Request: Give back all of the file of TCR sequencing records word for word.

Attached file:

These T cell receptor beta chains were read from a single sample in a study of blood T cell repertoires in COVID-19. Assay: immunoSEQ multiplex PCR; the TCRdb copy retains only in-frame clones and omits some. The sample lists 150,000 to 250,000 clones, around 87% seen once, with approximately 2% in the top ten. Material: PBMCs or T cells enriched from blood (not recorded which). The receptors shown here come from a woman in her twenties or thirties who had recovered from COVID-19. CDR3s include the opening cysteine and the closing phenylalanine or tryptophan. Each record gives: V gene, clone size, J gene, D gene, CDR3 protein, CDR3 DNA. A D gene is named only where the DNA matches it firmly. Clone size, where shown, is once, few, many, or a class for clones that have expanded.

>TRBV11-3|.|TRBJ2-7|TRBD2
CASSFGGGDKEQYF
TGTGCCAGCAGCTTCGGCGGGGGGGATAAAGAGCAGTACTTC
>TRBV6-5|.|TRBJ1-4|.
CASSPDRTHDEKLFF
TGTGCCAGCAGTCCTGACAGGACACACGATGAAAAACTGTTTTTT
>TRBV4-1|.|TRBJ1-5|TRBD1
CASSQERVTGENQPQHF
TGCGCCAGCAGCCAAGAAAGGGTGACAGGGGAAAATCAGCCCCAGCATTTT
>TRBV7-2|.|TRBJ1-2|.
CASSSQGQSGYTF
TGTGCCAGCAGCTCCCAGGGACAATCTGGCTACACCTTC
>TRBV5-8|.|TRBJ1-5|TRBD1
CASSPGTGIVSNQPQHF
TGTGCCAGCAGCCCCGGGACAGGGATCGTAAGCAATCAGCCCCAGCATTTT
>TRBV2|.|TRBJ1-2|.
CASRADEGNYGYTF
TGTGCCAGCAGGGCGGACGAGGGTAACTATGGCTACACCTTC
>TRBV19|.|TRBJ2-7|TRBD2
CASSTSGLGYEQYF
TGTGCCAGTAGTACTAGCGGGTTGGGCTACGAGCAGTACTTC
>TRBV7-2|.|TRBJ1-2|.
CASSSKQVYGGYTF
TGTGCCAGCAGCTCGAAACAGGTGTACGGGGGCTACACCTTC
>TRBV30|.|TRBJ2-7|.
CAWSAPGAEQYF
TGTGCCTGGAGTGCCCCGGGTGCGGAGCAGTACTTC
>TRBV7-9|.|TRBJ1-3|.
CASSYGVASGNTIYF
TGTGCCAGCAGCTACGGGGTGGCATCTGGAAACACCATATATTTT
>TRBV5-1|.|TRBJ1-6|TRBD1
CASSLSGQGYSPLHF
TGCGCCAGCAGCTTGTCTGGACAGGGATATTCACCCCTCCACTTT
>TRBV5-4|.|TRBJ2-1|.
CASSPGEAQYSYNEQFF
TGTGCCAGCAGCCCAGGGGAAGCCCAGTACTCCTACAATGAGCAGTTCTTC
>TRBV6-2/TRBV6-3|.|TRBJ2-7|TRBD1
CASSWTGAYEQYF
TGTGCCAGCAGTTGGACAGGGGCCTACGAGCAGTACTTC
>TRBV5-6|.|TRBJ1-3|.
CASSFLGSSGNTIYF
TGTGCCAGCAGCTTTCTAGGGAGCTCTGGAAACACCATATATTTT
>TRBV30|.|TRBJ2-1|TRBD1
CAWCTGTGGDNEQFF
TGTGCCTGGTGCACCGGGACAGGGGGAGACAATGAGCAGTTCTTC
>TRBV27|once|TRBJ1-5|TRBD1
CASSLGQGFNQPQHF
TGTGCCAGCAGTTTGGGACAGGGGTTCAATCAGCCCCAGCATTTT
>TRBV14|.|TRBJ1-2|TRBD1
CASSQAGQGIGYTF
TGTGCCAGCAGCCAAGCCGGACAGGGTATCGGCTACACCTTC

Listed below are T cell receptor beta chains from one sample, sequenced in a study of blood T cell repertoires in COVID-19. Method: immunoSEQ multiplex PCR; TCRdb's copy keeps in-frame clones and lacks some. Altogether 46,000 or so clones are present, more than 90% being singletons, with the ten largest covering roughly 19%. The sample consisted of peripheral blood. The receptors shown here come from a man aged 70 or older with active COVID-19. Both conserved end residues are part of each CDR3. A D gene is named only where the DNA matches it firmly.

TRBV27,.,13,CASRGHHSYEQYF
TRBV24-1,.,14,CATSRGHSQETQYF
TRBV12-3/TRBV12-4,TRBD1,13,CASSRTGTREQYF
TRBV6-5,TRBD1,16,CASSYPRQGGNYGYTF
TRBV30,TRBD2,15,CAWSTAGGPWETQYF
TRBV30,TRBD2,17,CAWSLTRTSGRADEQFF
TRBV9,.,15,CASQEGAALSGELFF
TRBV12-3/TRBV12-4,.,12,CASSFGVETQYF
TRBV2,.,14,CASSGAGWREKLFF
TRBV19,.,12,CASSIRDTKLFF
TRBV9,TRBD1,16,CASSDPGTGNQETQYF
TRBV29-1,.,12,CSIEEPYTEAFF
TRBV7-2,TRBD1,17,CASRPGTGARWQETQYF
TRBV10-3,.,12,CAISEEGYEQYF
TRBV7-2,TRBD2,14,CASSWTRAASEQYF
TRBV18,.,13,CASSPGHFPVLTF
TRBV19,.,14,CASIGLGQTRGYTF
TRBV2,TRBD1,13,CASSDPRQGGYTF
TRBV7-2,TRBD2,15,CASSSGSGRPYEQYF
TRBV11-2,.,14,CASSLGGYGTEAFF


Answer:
These T cell receptor beta chains were read from a single sample in a study of blood T cell repertoires in COVID-19. Assay: immunoSEQ multiplex PCR; the TCRdb copy retains only in-frame clones and omits some. The sample lists 150,000 to 250,000 clones, around 87% seen once, with approximately 2% in the top ten. Material: PBMCs or T cells enriched from blood (not recorded which). The receptors shown here come from a woman in her twenties or thirties who had recovered from COVID-19. CDR3s include the opening cysteine and the closing phenylalanine or tryptophan. Each record gives: V gene, clone size, J gene, D gene, CDR3 protein, CDR3 DNA. A D gene is named only where the DNA matches it firmly. Clone size, where shown, is once, few, many, or a class for clones that have expanded.

>TRBV11-3|.|TRBJ2-7|TRBD2
CASSFGGGDKEQYF
TGTGCCAGCAGCTTCGGCGGGGGGGATAAAGAGCAGTACTTC
>TRBV6-5|.|TRBJ1-4|.
CASSPDRTHDEKLFF
TGTGCCAGCAGTCCTGACAGGACACACGATGAAAAACTGTTTTTT
>TRBV4-1|.|TRBJ1-5|TRBD1
CASSQERVTGENQPQHF
TGCGCCAGCAGCCAAGAAAGGGTGACAGGGGAAAATCAGCCCCAGCATTTT
>TRBV7-2|.|TRBJ1-2|.
CASSSQGQSGYTF
TGTGCCAGCAGCTCCCAGGGACAATCTGGCTACACCTTC
>TRBV5-8|.|TRBJ1-5|TRBD1
CASSPGTGIVSNQPQHF
TGTGCCAGCAGCCCCGGGACAGGGATCGTAAGCAATCAGCCCCAGCATTTT
>TRBV2|.|TRBJ1-2|.
CASRADEGNYGYTF
TGTGCCAGCAGGGCGGACGAGGGTAACTATGGCTACACCTTC
>TRBV19|.|TRBJ2-7|TRBD2
CASSTSGLGYEQYF
TGTGCCAGTAGTACTAGCGGGTTGGGCTACGAGCAGTACTTC
>TRBV7-2|.|TRBJ1-2|.
CASSSKQVYGGYTF
TGTGCCAGCAGCTCGAAACAGGTGTACGGGGGCTACACCTTC
>TRBV30|.|TRBJ2-7|.
CAWSAPGAEQYF
TGTGCCTGGAGTGCCCCGGGTGCGGAGCAGTACTTC
>TRBV7-9|.|TRBJ1-3|.
CASSYGVASGNTIYF
TGTGCCAGCAGCTACGGGGTGGCATCTGGAAACACCATATATTTT
>TRBV5-1|.|TRBJ1-6|TRBD1
CASSLSGQGYSPLHF
TGCGCCAGCAGCTTGTCTGGACAGGGATATTCACCCCTCCACTTT
>TRBV5-4|.|TRBJ2-1|.
CASSPGEAQYSYNEQFF
TGTGCCAGCAGCCCAGGGGAAGCCCAGTACTCCTACAATGAGCAGTTCTTC
>TRBV6-2/TRBV6-3|.|TRBJ2-7|TRBD1
CASSWTGAYEQYF
TGTGCCAGCAGTTGGACAGGGGCCTACGAGCAGTACTTC
>TRBV5-6|.|TRBJ1-3|.
CASSFLGSSGNTIYF
TGTGCCAGCAGCTTTCTAGGGAGCTCTGGAAACACCATATATTTT
>TRBV30|.|TRBJ2-1|TRBD1
CAWCTGTGGDNEQFF
TGTGCCTGGTGCACCGGGACAGGGGGAGACAATGAGCAGTTCTTC
>TRBV27|once|TRBJ1-5|TRBD1
CASSLGQGFNQPQHF
TGTGCCAGCAGTTTGGGACAGGGGTTCAATCAGCCCCAGCATTTT
>TRBV14|.|TRBJ1-2|TRBD1
CASSQAGQGIGYTF
TGTGCCAGCAGCCAAGCCGGACAGGGTATCGGCTACACCTTC

Listed below are T cell receptor beta chains from one sample, sequenced in a study of blood T cell repertoires in COVID-19. Method: immunoSEQ multiplex PCR; TCRdb's copy keeps in-frame clones and lacks some. Altogether 46,000 or so clones are present, more than 90% being singletons, with the ten largest covering roughly 19%. The sample consisted of peripheral blood. The receptors shown here come from a man aged 70 or older with active COVID-19. Both conserved end residues are part of each CDR3. A D gene is named only where the DNA matches it firmly.

TRBV27,.,13,CASRGHHSYEQYF
TRBV24-1,.,14,CATSRGHSQETQYF
TRBV12-3/TRBV12-4,TRBD1,13,CASSRTGTREQYF
TRBV6-5,TRBD1,16,CASSYPRQGGNYGYTF
TRBV30,TRBD2,15,CAWSTAGGPWETQYF
TRBV30,TRBD2,17,CAWSLTRTSGRADEQFF
TRBV9,.,15,CASQEGAALSGELFF
TRBV12-3/TRBV12-4,.,12,CASSFGVETQYF
TRBV2,.,14,CASSGAGWREKLFF
TRBV19,.,12,CASSIRDTKLFF
TRBV9,TRBD1,16,CASSDPGTGNQETQYF
TRBV29-1,.,12,CSIEEPYTEAFF
TRBV7-2,TRBD1,17,CASRPGTGARWQETQYF
TRBV10-3,.,12,CAISEEGYEQYF
TRBV7-2,TRBD2,14,CASSWTRAASEQYF
TRBV18,.,13,CASSPGHFPVLTF
TRBV19,.,14,CASIGLGQTRGYTF
TRBV2,TRBD1,13,CASSDPRQGGYTF
TRBV7-2,TRBD2,15,CASSSGSGRPYEQYF
TRBV11-2,.,14,CASSLGGYGTEAFF